We only made it 10 minutes up before deciding to turn around but the view from there was still beautiful. The track is hard, but not impossible if you take the right track. If you’re feeling like it’s impossible and the track looks dangerously steep up ahead – you’re on the wrong track and perhaps need to follow the fence for a little longer.

Once again, don’t try this track in bad weather or while the ground is still wet.

Moke Lake Overlook
The view of Moke Lake loop track from the secret lookout

Moke Lake Camping Facilities

Moke Lake doesn’t have to be a day trip from Queenstown. You can actually camp here too!

The Moke Lake Camping facilities are very basic, with only long drop toilets and one water tap, but that’s the fun of camping, isn’t it!

In the middle of winter, the camp gets ‘closed’, with the toilets getting locked and the water being turned off but you can still stay here. No booking is required.

Moke Lake Camping is currently $15pp, but you can get the latest prices and details from the DOC website.

Moke Lake Valley from the secret lookout

Other Accommodation Near Moke Lake Track

If Moke Lake camping isn’t what you had in mind, but would like to stay in the area a little longer, you have two options – Queenstown or Glenorchy. However, there are a lot more options for all budgets in Queenstown.

  • Mid Range – Pinewood Lodge

  • Luxury – Oaks Queenstown Shore


What to take with you for the Moke Lake Loop Track

We always recommend taking plenty of bottled water with you when you go walking. Even though the Moke Lake Loop Track has a water tap at the campsite, this is often frozen during the colder months if not switched off completely.

Be prepared for our little bitey friends, the sandflies and mosquitoes, to pay you a visit too! The best protection we’ve found so far has been Aeroguard fly spray, let us know if you’ve had success with any others!

If you’re doing the Moke Lake Loop Track in summer, you’ll definitely want to take sun cream with you. There’s very little shelter on this walk and the sun in NZ is a lot stronger than anywhere else we’ve been. Even on a slightly overcast day, you’re likely to burn without some type of protection.

Don’t forget your camera/phone!! On a calm day, Moke Lake has mirror-like reflections of the surrounding mountains. It’s a great photo opportunity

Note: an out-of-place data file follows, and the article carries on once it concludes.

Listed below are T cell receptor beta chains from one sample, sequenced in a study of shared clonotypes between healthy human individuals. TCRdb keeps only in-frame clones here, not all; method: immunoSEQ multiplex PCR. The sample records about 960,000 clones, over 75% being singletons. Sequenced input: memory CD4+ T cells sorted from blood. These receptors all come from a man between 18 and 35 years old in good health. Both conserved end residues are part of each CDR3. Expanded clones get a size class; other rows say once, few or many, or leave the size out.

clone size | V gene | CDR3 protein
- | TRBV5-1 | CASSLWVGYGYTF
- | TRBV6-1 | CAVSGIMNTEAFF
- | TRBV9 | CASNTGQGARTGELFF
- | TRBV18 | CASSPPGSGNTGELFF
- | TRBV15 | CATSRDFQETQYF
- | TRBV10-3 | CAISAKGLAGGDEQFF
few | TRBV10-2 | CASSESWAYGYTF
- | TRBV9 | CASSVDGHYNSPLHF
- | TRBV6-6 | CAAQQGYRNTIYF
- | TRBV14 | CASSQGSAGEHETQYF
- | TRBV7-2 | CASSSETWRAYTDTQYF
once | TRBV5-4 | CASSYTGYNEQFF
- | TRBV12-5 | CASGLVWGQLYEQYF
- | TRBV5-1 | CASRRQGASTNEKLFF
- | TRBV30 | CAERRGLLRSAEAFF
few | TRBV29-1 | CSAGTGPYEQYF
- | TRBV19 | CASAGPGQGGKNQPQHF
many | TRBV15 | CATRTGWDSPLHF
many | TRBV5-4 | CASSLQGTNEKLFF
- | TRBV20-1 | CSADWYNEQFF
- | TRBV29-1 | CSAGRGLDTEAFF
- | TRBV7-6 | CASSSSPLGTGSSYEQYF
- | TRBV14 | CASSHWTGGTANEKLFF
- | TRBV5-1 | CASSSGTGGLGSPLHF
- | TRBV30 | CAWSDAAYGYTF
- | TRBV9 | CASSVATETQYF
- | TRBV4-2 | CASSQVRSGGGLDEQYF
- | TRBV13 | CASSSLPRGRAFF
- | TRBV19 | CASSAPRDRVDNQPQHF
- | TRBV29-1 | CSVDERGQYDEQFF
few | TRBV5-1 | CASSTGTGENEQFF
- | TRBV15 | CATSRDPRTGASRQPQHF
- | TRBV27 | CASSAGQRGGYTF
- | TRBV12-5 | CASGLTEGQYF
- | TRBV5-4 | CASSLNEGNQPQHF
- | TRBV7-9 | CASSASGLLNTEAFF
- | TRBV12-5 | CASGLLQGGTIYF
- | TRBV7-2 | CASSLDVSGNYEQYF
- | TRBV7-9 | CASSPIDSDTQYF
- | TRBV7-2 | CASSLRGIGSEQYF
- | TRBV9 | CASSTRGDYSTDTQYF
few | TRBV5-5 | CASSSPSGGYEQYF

Things to do After the Moke Lake Walk

Moke Lake is in its own little world, hidden in the valley below the mountain ranges. But there’s a few other activities that you can do here, besides walking.

Kayaking and fishing are allowed in Moke Lake – just remember to get your reflection photos before you disturb the calm waters!

You can also cycle the Moke Lake Loop Track if you fancy a challenge on the 200m incline.

Once you’ve done all this, and you still want to hang around this area for a little longer, there’s a decent walking track that takes you back towards Lake Wakatipu passing Lake Dispute. This track is even quieter than the Moke Lake loop tack so it’s a really good option if you want some quality ‘me time’ in the mountains.

Moke Lake from above. Image by New Zealand DOC

Photography Tips for Moke Lake

There are plenty of photo opportunities around Moke Lake, but the best one is when the lake is still and you get the perfect mirror reflections from the clear water.

If you visit Moke Lake on one of these days and want to ensure you get the perfect photos, we suggest using your widest lens and finding a spot at the lake’s edge that gives you a good angle of the lake. 

Somewhere near the middle is good as you can get reflections of the central peninsular then too, but there’s also a nice corner by the far side of the lake that has reeds and a fence – these would make really good foreground subjects for your reflections.

Once you’ve found your spot, play around with the height of your photo. Don’t just stand and snap form eye-height. Sometimes a photo looks better when taken from ground level, especially if you want to include the taller mountains in your reflections.

If you have a polarizing lens, toy around with having that on and off. Sometimes reflection photos can look really nice with part of the water polarized, especially if there are some cool rocks on the lake floor. Here’s a guide to how to get the most out of your polarizing filter, if you’re unsure.

View of Moke Lake from the central Peninsula

Overall we think the Moke Lake Loop Track is a must-do for anyone passing through Queenstown. We’ll be covering a few other walks from this area in the near future, so if you’re a keen hiker be sure to subscribe to get our updates straight to your inbox!